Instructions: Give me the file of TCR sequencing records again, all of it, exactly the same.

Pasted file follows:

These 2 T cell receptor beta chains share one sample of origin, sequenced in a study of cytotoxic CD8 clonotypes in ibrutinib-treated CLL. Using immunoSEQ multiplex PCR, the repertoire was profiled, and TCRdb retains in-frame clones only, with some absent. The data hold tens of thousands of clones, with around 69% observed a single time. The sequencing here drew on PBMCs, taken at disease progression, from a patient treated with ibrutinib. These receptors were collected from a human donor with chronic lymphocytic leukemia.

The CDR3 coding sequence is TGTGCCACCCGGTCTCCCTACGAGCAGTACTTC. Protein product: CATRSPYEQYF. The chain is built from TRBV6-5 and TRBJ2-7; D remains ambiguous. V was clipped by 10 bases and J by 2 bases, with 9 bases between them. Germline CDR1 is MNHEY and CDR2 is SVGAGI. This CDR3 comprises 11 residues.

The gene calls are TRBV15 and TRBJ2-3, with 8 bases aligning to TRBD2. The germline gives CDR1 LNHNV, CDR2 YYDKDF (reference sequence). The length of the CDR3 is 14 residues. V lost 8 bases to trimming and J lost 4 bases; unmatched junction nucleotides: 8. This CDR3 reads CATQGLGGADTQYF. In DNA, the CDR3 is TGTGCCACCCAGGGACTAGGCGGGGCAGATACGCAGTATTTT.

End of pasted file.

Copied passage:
These 2 T cell receptor beta chains share one sample of origin, sequenced in a study of cytotoxic CD8 clonotypes in ibrutinib-treated CLL. Using immunoSEQ multiplex PCR, the repertoire was profiled, and TCRdb retains in-frame clones only, with some absent. The data hold tens of thousands of clones, with around 69% observed a single time. The sequencing here drew on PBMCs, taken at disease progression, from a patient treated with ibrutinib. These receptors were collected from a human donor with chronic lymphocytic leukemia.

The CDR3 coding sequence is TGTGCCACCCGGTCTCCCTACGAGCAGTACTTC. Protein product: CATRSPYEQYF. The chain is built from TRBV6-5 and TRBJ2-7; D remains ambiguous. V was clipped by 10 bases and J by 2 bases, with 9 bases between them. Germline CDR1 is MNHEY and CDR2 is SVGAGI. This CDR3 comprises 11 residues.

The gene calls are TRBV15 and TRBJ2-3, with 8 bases aligning to TRBD2. The germline gives CDR1 LNHNV, CDR2 YYDKDF (reference sequence). The length of the CDR3 is 14 residues. V lost 8 bases to trimming and J lost 4 bases; unmatched junction nucleotides: 8. This CDR3 reads CATQGLGGADTQYF. In DNA, the CDR3 is TGTGCCACCCAGGGACTAGGCGGGGCAGATACGCAGTATTTT.